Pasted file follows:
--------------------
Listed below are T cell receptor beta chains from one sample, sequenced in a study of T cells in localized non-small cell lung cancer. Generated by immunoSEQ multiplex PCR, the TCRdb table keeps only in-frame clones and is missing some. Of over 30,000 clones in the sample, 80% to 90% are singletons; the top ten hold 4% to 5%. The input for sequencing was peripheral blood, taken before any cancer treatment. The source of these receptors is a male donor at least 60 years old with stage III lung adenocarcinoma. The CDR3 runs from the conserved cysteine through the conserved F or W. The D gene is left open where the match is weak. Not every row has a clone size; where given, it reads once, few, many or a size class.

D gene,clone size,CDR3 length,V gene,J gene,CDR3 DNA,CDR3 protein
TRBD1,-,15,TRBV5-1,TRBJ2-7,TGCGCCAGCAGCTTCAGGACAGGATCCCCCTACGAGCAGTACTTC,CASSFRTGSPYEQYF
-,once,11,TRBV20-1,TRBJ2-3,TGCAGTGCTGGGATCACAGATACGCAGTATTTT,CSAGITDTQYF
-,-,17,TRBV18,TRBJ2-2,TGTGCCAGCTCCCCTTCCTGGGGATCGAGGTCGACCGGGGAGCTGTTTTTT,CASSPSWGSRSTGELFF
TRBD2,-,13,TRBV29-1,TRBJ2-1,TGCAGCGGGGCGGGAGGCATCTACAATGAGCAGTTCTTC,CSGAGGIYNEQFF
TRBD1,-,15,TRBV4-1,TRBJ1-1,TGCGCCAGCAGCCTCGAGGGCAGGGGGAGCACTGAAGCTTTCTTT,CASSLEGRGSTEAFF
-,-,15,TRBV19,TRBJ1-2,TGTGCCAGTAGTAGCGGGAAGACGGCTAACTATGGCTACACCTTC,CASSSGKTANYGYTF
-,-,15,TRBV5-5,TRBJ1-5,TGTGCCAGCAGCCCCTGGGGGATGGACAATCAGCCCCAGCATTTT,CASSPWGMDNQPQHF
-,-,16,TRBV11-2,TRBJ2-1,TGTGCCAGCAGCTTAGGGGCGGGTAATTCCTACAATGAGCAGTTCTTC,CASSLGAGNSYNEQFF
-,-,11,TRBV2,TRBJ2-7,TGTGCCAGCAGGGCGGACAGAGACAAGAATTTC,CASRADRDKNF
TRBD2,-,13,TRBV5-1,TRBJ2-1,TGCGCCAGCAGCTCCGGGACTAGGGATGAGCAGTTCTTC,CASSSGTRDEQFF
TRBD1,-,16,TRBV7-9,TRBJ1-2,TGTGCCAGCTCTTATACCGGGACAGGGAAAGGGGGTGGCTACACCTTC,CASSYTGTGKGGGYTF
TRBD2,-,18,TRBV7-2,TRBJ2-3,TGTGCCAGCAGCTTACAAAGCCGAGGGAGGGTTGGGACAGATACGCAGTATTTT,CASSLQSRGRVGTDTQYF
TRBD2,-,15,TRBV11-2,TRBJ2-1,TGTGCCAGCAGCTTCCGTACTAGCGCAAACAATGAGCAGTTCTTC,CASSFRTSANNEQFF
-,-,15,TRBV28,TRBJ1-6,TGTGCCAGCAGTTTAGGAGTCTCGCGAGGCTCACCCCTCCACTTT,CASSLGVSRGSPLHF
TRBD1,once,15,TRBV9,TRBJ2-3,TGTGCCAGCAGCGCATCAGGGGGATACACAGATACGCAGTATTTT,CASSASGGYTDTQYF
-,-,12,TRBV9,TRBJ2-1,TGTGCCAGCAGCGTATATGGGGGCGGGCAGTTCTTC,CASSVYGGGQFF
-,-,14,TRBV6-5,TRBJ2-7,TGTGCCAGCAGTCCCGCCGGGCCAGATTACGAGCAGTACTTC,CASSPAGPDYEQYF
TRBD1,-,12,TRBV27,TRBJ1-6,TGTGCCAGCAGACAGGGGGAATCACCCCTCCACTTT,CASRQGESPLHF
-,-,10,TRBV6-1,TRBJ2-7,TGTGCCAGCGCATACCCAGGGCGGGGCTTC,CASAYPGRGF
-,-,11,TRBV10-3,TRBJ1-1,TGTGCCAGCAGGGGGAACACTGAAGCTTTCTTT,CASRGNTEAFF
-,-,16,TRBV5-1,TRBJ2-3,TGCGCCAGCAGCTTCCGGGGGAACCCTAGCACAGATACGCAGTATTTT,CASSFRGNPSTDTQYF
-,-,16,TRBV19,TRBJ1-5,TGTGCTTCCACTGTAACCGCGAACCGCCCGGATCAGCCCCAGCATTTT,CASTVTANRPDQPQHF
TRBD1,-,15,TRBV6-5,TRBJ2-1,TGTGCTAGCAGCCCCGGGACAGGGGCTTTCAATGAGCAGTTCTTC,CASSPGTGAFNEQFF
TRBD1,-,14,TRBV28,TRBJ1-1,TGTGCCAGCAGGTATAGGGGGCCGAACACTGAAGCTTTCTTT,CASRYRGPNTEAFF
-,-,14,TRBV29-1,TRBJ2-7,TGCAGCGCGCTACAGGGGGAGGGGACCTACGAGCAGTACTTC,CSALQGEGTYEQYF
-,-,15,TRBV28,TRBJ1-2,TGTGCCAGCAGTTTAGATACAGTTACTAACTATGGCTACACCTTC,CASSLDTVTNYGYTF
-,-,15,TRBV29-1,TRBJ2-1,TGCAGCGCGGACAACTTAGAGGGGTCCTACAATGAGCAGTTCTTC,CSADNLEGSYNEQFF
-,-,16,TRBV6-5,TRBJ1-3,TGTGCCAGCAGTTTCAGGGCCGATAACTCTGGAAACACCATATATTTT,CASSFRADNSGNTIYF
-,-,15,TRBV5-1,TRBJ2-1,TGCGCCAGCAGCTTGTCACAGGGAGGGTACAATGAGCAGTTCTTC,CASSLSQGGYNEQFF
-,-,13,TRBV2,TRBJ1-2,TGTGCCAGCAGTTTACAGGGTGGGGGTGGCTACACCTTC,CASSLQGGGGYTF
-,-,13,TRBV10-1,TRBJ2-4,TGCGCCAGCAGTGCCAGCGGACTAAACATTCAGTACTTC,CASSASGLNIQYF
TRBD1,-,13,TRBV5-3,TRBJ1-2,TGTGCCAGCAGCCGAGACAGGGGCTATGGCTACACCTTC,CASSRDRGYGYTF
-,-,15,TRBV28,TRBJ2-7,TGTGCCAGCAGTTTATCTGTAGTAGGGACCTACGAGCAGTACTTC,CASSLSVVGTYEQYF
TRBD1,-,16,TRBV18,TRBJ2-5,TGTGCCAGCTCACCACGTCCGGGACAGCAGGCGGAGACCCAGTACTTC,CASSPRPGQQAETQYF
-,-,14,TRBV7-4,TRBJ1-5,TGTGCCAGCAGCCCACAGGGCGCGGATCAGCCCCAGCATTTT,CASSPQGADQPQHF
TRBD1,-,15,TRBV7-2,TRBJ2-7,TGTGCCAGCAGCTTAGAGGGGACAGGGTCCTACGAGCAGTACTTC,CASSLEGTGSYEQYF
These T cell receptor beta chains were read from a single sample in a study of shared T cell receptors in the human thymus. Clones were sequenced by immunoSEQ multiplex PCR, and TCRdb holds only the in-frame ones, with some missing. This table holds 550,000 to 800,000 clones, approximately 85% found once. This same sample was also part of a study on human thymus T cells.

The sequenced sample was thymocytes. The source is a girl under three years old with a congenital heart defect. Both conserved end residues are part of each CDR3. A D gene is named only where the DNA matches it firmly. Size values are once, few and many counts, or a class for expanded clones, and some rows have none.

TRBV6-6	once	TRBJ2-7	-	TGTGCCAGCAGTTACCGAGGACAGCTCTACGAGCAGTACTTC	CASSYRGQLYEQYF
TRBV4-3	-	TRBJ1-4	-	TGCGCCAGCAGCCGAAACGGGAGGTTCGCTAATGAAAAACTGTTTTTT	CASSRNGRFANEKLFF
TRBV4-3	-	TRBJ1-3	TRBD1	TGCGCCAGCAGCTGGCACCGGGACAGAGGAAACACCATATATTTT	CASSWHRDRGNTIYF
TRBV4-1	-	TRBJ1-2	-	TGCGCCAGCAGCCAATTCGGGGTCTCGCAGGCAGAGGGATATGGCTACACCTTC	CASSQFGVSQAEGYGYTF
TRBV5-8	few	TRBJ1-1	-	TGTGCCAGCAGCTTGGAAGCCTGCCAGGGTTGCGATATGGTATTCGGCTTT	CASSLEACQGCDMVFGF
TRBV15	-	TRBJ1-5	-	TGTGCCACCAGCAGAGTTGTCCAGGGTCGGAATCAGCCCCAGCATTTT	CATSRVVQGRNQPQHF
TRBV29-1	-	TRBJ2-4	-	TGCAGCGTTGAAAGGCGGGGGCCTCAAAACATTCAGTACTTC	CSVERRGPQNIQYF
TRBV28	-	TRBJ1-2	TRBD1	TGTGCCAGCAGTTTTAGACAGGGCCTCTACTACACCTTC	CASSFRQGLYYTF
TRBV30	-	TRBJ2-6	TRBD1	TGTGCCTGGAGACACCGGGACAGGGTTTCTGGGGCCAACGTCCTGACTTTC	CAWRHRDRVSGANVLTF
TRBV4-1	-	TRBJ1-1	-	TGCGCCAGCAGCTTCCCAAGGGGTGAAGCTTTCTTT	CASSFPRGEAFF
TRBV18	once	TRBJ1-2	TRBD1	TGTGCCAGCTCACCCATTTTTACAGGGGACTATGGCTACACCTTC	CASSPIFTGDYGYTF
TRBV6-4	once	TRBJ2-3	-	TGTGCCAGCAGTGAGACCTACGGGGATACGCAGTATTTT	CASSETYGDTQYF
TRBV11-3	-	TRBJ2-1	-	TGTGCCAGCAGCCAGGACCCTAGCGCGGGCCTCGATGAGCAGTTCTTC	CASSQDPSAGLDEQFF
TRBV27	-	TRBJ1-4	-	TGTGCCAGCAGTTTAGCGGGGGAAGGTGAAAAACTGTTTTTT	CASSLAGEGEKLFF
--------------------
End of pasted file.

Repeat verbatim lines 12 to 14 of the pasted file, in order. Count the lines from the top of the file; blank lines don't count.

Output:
TRBD2,-,13,TRBV5-1,TRBJ2-1,TGCGCCAGCAGCTCCGGGACTAGGGATGAGCAGTTCTTC,CASSSGTRDEQFF
TRBD1,-,16,TRBV7-9,TRBJ1-2,TGTGCCAGCTCTTATACCGGGACAGGGAAAGGGGGTGGCTACACCTTC,CASSYTGTGKGGGYTF
TRBD2,-,18,TRBV7-2,TRBJ2-3,TGTGCCAGCAGCTTACAAAGCCGAGGGAGGGTTGGGACAGATACGCAGTATTTT,CASSLQSRGRVGTDTQYF